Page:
Posted in: Substantive Law: Legislation

How CanLII Can Respond as the Incremental Cost of Primary Law in Canada Moves Toward Zero

The continued development of CanLII into a comprehensive source for primary legal information has created an environment where, over time, the incremental cost of primary legal information in Canada will deviate toward zero. This has important implications for both commercial and non-profit legal publishers in Canada, because it will disrupt current business models as clients continue to become more unwilling to pay for this content at existing rates. This change will create particular opportunities for CanLII to leverage its position as the provider of free information in ways that are not open to those with a fee based, closed access . . . [more]

Posted in: Legal Information: Publishing

Wednesday: What’s Hot on CanLII?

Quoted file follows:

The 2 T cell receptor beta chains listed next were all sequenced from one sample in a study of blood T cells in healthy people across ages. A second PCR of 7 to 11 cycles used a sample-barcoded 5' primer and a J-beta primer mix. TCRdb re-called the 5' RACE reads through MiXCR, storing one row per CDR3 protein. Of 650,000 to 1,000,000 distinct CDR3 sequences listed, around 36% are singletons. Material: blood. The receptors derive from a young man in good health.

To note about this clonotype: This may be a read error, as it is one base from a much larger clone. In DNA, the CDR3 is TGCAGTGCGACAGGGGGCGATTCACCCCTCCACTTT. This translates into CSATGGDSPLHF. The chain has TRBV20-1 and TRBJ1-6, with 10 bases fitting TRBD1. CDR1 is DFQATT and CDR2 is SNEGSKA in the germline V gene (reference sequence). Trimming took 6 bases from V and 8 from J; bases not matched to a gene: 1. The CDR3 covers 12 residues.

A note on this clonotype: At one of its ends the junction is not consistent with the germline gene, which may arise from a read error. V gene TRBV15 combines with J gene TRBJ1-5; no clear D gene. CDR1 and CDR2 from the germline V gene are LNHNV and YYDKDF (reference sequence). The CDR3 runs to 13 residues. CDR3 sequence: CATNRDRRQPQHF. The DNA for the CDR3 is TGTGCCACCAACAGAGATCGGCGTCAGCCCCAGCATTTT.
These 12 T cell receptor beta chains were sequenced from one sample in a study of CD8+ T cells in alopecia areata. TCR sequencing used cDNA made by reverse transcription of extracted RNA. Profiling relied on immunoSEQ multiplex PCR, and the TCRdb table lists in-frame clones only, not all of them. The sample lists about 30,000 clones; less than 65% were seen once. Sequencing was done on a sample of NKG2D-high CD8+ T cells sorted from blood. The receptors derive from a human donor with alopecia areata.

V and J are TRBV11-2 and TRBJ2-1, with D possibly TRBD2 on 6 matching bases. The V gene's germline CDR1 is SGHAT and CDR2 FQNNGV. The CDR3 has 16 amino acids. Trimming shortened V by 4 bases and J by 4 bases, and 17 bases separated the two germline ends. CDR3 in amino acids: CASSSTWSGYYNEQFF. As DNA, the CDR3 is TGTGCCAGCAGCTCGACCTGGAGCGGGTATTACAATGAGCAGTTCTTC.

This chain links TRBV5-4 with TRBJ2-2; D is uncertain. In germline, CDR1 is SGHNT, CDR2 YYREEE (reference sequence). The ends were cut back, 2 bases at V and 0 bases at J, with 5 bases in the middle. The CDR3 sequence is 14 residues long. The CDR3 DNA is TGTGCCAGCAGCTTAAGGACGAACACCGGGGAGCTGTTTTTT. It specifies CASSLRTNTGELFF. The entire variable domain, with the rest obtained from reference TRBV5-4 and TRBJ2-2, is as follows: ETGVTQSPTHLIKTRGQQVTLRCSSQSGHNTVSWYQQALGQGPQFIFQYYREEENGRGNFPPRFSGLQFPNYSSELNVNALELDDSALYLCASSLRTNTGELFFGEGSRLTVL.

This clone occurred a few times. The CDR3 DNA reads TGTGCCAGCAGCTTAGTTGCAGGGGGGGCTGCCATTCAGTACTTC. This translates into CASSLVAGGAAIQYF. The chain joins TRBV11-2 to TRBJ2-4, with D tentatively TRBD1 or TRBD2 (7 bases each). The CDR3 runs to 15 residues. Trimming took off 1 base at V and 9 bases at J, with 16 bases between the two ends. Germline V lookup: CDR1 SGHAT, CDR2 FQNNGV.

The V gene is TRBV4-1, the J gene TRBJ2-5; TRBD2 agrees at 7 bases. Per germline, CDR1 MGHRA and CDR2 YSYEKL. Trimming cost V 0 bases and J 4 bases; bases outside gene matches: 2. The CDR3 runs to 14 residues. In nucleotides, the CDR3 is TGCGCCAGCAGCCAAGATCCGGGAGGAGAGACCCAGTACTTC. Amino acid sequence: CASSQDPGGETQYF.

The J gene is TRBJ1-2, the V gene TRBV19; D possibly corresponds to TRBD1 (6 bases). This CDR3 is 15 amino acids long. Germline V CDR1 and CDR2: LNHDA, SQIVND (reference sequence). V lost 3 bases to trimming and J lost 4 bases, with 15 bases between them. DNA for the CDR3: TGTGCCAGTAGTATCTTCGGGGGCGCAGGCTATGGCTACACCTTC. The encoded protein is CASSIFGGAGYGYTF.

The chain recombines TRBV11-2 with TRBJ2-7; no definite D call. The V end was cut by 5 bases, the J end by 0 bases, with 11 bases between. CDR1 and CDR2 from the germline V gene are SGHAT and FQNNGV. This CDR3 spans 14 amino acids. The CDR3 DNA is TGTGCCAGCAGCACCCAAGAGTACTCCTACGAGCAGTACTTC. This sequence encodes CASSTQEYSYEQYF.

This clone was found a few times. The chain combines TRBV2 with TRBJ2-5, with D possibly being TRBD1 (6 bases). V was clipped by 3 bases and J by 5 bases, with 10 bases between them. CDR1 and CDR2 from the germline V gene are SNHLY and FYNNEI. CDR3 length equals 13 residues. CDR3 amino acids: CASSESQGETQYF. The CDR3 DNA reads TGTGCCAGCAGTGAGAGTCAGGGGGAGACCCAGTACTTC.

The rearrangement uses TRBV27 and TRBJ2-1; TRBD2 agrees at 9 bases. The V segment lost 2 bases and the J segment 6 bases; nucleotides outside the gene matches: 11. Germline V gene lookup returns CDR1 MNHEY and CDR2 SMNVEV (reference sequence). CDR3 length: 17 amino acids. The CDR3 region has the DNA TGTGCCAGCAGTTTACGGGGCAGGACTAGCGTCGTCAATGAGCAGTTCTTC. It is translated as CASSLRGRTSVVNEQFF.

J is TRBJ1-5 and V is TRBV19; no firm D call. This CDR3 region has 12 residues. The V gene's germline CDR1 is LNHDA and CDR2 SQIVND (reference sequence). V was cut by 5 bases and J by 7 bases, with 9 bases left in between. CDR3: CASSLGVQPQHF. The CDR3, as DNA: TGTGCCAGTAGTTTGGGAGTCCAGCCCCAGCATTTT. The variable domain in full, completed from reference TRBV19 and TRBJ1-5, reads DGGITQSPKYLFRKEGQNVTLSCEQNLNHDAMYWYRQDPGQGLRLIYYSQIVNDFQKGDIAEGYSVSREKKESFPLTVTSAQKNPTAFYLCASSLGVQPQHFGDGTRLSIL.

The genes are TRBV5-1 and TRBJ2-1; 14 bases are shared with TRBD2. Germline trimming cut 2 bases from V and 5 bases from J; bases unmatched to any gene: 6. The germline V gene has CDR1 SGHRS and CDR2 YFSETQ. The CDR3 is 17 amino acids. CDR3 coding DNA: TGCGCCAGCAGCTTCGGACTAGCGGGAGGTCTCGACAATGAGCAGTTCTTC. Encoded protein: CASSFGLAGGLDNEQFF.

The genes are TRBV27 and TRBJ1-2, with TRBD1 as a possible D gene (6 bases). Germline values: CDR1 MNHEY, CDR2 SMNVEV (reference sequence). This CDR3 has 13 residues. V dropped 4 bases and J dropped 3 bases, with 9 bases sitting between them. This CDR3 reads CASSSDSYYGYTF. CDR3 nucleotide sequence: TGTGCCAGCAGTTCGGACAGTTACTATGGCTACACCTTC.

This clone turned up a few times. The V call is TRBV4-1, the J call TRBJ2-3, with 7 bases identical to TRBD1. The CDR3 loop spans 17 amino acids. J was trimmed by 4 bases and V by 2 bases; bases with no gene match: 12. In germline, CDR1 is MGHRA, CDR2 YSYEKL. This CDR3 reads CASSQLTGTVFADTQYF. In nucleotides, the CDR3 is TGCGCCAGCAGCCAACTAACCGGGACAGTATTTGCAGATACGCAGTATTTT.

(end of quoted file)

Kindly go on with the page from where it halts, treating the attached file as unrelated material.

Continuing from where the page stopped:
Each Wednesday we tell you which three English-language cases and which French-language case have been the most viewed on CanLII and we give you a small sense of what the cases are about.

For the week of March 26 – April 2:

  1. R. v. TELUS Communications Co. 2013 SCC 16

    [1] For many Canadians, text messaging has become an increasingly popular form of communication. Despite technological differences, text messaging bears several hallmarks of traditional voice communication: it is intended to be conversational, transmission is generally instantaneous, and there is an expectation of privacy in the communication. The issue in this

. . . [more]
Posted in: Wednesday: What's Hot on CanLII

Are Lawyers Paying Enough Attention to Privacy?